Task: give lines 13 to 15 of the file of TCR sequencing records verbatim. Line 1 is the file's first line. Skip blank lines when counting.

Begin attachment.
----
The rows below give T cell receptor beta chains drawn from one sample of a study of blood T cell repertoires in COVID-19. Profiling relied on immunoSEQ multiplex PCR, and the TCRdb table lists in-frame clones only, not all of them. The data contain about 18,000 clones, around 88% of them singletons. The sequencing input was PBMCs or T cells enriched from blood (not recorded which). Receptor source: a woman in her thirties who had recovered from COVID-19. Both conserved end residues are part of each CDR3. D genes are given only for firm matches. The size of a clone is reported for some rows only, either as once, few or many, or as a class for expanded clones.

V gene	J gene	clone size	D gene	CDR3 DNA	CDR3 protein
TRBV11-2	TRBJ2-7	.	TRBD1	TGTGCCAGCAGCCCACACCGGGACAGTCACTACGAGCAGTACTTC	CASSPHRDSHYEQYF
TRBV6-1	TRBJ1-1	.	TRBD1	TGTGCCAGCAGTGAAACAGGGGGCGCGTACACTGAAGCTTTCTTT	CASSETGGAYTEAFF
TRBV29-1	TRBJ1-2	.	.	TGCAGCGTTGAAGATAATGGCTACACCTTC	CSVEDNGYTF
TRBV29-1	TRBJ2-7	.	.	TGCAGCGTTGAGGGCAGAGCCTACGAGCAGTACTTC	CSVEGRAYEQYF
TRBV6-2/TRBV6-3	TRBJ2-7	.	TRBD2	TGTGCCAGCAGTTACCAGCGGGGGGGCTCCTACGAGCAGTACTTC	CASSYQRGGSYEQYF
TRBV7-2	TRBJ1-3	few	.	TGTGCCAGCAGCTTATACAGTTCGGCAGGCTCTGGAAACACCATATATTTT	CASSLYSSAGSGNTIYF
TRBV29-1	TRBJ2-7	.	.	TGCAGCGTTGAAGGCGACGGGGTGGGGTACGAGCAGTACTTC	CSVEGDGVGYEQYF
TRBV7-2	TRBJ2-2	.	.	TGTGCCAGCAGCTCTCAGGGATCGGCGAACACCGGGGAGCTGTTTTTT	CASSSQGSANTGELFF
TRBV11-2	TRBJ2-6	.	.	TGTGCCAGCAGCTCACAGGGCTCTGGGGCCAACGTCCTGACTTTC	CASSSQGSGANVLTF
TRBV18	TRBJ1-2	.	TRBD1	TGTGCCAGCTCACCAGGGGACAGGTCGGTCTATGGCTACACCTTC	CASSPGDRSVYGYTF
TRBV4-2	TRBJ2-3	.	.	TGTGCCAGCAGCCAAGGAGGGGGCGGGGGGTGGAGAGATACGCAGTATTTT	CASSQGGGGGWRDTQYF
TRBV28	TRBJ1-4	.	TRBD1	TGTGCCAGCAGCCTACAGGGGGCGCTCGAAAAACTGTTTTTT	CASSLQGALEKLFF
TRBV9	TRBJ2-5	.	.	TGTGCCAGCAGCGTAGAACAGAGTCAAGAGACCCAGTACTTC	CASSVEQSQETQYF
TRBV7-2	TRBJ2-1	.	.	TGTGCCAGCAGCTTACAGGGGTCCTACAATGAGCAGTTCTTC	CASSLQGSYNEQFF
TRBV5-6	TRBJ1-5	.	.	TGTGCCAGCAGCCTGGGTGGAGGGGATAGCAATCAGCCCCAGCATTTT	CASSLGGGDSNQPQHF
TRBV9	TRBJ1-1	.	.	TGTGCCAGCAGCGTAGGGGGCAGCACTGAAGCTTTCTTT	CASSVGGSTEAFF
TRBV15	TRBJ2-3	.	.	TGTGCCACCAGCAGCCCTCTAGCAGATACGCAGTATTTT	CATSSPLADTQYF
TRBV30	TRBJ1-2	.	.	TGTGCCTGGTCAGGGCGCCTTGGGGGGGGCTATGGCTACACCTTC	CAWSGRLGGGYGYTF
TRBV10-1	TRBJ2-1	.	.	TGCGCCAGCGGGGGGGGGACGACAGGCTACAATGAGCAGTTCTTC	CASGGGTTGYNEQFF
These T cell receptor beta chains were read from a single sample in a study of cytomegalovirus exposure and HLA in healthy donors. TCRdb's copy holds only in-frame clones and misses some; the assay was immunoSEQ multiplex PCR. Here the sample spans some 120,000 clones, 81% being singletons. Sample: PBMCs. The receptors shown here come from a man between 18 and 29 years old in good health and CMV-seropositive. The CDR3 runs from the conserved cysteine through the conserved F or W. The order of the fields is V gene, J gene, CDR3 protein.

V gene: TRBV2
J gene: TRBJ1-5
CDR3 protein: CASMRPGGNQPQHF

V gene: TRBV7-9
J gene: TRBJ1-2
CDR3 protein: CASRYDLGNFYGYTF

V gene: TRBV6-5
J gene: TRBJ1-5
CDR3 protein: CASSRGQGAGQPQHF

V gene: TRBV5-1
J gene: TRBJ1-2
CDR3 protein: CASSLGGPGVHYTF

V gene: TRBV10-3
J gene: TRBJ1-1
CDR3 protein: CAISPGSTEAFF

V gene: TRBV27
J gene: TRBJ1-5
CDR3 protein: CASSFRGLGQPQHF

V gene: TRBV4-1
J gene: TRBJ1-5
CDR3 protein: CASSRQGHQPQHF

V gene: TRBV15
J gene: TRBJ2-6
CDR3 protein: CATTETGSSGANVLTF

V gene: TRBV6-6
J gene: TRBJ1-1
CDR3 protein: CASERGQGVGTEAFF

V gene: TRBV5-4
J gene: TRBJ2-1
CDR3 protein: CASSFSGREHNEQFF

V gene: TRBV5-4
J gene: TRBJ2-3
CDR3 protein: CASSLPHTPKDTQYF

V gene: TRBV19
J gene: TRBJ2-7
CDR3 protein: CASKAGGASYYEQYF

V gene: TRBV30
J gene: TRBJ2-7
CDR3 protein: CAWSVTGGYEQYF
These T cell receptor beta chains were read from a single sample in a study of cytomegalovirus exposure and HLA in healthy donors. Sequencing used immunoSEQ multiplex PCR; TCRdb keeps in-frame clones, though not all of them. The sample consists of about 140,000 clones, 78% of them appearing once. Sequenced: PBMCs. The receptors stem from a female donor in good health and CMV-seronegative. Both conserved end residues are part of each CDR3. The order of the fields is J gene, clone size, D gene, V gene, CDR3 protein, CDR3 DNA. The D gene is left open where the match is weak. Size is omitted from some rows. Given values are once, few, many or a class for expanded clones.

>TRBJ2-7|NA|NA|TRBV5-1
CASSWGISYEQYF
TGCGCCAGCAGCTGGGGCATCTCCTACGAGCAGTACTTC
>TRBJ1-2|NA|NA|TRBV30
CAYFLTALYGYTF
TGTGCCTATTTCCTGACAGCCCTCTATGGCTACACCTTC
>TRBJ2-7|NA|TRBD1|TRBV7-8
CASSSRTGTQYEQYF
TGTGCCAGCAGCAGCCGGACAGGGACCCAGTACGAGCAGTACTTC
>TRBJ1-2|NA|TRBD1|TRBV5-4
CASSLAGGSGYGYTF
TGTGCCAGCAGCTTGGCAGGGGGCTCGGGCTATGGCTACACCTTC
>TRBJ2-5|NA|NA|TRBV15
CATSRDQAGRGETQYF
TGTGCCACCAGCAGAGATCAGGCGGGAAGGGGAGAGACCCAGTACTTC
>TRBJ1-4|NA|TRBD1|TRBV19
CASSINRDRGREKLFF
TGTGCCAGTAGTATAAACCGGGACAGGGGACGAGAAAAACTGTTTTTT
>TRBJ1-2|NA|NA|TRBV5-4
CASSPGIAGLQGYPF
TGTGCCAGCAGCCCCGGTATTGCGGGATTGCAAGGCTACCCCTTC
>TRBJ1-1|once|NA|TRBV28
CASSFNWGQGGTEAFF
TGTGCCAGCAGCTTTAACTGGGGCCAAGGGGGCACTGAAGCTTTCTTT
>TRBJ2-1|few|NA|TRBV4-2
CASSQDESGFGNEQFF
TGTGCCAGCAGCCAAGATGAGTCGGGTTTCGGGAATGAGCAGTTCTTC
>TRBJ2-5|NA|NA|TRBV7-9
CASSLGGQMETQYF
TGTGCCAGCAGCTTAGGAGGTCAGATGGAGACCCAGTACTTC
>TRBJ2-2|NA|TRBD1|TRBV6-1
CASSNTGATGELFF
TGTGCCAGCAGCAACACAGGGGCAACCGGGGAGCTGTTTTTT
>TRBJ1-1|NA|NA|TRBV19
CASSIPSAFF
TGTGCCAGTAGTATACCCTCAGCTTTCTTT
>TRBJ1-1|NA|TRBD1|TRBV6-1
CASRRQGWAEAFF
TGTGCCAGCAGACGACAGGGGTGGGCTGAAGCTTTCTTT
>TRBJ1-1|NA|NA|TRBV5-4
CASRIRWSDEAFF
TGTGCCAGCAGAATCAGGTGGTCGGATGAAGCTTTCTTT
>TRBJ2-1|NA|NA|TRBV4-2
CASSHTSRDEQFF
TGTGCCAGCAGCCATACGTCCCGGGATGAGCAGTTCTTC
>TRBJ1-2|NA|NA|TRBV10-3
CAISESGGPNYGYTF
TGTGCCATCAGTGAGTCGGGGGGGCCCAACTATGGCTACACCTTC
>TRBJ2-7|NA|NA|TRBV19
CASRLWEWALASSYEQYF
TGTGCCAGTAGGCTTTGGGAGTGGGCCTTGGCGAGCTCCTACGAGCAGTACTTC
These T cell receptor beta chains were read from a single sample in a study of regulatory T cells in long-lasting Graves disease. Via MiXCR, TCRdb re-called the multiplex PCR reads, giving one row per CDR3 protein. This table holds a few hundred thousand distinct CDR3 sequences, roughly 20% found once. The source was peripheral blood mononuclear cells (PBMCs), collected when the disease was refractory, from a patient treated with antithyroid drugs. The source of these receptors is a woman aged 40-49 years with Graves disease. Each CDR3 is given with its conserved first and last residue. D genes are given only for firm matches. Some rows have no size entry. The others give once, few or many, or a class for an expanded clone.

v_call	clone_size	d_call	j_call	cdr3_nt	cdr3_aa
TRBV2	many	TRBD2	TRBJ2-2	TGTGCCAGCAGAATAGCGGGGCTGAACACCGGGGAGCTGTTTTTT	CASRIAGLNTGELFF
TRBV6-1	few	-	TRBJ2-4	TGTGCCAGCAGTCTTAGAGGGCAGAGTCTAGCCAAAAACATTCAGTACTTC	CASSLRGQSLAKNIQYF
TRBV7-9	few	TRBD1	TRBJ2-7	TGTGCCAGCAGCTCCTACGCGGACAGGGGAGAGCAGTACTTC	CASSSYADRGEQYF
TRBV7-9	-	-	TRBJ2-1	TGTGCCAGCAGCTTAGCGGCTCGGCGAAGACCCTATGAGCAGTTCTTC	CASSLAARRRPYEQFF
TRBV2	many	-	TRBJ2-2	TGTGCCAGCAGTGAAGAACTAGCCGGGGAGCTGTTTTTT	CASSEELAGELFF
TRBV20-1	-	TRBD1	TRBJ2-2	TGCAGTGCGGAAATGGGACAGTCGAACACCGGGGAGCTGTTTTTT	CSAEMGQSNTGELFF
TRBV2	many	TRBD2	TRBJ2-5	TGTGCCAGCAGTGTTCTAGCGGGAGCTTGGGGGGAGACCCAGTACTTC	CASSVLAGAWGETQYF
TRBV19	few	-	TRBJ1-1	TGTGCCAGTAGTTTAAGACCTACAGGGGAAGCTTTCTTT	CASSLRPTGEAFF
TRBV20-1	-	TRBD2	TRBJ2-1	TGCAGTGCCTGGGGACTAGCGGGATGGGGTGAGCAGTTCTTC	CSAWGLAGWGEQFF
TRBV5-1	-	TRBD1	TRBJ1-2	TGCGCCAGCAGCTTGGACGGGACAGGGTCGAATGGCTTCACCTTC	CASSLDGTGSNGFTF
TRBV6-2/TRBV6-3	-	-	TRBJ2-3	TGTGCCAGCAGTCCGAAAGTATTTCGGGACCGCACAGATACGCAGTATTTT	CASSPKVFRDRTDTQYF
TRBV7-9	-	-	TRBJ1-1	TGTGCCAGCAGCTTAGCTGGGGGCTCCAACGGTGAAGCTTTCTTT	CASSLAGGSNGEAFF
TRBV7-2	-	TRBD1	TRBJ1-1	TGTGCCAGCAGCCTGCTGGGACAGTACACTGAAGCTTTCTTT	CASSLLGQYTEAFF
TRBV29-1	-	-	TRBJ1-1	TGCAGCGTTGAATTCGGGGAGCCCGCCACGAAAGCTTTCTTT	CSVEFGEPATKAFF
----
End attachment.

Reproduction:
TRBV4-2	TRBJ2-3	.	.	TGTGCCAGCAGCCAAGGAGGGGGCGGGGGGTGGAGAGATACGCAGTATTTT	CASSQGGGGGWRDTQYF
TRBV28	TRBJ1-4	.	TRBD1	TGTGCCAGCAGCCTACAGGGGGCGCTCGAAAAACTGTTTTTT	CASSLQGALEKLFF
TRBV9	TRBJ2-5	.	.	TGTGCCAGCAGCGTAGAACAGAGTCAAGAGACCCAGTACTTC	CASSVEQSQETQYF